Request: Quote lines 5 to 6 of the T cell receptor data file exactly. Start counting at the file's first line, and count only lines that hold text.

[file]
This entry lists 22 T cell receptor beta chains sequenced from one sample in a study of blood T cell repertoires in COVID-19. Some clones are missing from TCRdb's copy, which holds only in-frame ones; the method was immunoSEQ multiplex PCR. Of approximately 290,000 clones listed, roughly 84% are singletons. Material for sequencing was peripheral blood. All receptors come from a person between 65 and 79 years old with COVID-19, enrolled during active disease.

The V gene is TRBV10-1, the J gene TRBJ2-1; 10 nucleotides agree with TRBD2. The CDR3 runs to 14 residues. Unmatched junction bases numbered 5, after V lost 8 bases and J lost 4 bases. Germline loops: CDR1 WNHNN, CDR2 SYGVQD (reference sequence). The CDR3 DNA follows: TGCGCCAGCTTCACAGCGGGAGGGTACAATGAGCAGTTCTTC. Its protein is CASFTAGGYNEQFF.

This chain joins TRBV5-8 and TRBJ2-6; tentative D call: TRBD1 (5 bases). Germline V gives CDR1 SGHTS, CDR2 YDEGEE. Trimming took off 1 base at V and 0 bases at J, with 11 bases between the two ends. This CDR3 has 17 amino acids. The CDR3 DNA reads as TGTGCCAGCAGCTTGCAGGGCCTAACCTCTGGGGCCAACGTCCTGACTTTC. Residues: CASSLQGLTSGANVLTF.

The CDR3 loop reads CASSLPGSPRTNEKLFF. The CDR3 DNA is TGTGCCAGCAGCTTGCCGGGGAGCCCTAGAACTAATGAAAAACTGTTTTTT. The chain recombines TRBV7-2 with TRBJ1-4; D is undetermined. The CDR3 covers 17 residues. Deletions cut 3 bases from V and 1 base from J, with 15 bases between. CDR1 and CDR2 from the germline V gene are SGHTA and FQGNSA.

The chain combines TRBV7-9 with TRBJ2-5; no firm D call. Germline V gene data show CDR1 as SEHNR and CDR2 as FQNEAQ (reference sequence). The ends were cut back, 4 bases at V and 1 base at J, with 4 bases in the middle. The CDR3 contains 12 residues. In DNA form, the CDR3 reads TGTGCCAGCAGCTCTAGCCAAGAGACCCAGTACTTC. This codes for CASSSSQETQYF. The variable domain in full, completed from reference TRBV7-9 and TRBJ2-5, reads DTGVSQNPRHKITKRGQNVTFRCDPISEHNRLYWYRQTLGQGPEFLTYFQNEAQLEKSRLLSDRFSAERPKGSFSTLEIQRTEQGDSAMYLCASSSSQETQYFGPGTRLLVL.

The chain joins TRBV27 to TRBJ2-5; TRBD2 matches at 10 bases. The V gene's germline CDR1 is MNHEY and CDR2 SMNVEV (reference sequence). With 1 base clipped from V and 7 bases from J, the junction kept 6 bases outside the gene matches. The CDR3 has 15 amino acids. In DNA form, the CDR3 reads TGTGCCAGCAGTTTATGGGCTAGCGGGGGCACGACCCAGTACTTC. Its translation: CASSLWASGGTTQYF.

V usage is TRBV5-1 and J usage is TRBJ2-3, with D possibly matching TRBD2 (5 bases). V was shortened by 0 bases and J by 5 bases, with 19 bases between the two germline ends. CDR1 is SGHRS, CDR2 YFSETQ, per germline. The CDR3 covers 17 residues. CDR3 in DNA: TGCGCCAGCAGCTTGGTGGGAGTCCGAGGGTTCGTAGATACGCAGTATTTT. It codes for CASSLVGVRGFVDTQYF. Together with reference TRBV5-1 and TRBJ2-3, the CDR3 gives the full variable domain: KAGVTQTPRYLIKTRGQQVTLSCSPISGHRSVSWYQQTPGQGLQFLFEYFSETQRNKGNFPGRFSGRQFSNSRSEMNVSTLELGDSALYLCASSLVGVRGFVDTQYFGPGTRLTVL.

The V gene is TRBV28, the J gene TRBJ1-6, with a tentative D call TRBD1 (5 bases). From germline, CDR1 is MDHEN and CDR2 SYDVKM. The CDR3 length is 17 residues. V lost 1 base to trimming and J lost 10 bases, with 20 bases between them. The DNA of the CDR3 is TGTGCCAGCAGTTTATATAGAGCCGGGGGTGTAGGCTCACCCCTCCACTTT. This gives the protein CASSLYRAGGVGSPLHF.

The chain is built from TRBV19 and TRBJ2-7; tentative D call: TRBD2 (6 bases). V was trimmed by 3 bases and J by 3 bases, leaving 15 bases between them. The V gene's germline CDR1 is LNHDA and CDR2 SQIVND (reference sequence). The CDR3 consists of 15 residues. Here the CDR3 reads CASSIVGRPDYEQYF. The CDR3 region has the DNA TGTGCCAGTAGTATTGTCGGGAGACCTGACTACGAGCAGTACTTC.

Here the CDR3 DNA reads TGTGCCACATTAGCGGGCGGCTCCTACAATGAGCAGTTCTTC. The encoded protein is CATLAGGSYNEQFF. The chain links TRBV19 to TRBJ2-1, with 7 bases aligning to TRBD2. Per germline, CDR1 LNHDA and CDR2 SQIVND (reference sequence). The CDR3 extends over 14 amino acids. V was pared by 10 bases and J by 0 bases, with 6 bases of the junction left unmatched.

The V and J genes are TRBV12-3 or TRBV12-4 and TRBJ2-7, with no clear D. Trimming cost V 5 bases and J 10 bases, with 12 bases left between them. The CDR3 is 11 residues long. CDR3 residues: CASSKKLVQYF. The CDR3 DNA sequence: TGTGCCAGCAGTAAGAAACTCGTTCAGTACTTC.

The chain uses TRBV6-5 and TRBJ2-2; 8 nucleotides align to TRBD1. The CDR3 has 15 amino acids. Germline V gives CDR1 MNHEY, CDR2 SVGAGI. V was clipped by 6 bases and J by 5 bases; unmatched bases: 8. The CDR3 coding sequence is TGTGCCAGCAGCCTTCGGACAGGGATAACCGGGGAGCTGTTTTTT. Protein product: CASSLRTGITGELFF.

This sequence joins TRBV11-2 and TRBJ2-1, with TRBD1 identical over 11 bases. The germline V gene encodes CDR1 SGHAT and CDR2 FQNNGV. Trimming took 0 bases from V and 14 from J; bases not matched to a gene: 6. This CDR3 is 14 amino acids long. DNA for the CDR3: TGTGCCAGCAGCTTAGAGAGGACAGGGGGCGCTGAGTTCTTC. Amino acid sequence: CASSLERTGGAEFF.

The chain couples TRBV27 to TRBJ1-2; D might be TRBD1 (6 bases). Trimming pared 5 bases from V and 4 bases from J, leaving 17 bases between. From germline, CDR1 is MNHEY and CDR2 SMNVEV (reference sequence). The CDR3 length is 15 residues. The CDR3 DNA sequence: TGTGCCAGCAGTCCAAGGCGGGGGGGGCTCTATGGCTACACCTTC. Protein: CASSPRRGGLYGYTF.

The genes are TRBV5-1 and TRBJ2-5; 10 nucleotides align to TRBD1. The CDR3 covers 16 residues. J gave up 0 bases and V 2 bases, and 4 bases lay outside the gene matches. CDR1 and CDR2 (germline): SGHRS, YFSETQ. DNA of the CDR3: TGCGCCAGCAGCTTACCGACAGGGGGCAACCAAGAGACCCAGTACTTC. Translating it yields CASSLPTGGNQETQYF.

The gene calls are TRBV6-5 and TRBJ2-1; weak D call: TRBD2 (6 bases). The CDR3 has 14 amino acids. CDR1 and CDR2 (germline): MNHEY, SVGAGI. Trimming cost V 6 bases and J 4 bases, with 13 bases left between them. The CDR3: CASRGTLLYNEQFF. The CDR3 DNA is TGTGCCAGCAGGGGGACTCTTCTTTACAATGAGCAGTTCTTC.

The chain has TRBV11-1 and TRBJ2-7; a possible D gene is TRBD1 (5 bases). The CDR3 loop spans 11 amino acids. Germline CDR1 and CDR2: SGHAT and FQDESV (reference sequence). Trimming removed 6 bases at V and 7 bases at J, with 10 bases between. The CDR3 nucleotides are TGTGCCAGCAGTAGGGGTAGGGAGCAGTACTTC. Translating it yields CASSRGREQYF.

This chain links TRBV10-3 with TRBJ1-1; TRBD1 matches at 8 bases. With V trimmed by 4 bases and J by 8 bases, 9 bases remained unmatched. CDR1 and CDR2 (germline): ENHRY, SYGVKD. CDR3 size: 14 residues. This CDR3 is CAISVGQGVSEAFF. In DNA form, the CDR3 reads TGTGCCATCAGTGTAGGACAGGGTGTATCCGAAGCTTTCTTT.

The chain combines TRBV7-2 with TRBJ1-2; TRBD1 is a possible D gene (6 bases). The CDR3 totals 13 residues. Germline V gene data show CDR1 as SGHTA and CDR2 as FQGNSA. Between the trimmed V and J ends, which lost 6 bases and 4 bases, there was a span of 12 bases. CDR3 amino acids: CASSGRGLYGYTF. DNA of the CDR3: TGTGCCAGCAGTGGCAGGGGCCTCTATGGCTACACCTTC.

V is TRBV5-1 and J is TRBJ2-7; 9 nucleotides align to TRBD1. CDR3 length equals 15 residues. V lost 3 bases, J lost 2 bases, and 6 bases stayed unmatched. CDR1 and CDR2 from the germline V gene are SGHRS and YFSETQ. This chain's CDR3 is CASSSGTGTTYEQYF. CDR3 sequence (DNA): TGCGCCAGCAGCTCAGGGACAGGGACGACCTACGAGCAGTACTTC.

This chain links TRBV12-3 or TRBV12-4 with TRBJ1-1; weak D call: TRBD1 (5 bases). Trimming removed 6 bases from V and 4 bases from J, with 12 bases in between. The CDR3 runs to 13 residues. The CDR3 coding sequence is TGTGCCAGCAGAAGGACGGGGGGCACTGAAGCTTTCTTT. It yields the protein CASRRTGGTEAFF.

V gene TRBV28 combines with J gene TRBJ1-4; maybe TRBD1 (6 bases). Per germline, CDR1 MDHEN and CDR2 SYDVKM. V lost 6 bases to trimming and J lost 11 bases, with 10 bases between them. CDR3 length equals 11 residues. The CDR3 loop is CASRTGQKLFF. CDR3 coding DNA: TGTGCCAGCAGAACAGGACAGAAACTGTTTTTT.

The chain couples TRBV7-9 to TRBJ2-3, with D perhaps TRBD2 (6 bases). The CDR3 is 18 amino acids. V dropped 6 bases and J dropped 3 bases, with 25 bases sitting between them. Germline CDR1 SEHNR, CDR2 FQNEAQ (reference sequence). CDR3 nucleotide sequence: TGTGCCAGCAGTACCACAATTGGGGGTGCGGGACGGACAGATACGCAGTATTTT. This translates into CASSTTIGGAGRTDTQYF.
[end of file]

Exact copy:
The chain combines TRBV7-9 with TRBJ2-5; no firm D call. Germline V gene data show CDR1 as SEHNR and CDR2 as FQNEAQ (reference sequence). The ends were cut back, 4 bases at V and 1 base at J, with 4 bases in the middle. The CDR3 contains 12 residues. In DNA form, the CDR3 reads TGTGCCAGCAGCTCTAGCCAAGAGACCCAGTACTTC. This codes for CASSSSQETQYF. The variable domain in full, completed from reference TRBV7-9 and TRBJ2-5, reads DTGVSQNPRHKITKRGQNVTFRCDPISEHNRLYWYRQTLGQGPEFLTYFQNEAQLEKSRLLSDRFSAERPKGSFSTLEIQRTEQGDSAMYLCASSSSQETQYFGPGTRLLVL.

The chain joins TRBV27 to TRBJ2-5; TRBD2 matches at 10 bases. The V gene's germline CDR1 is MNHEY and CDR2 SMNVEV (reference sequence). With 1 base clipped from V and 7 bases from J, the junction kept 6 bases outside the gene matches. The CDR3 has 15 amino acids. In DNA form, the CDR3 reads TGTGCCAGCAGTTTATGGGCTAGCGGGGGCACGACCCAGTACTTC. Its translation: CASSLWASGGTTQYF.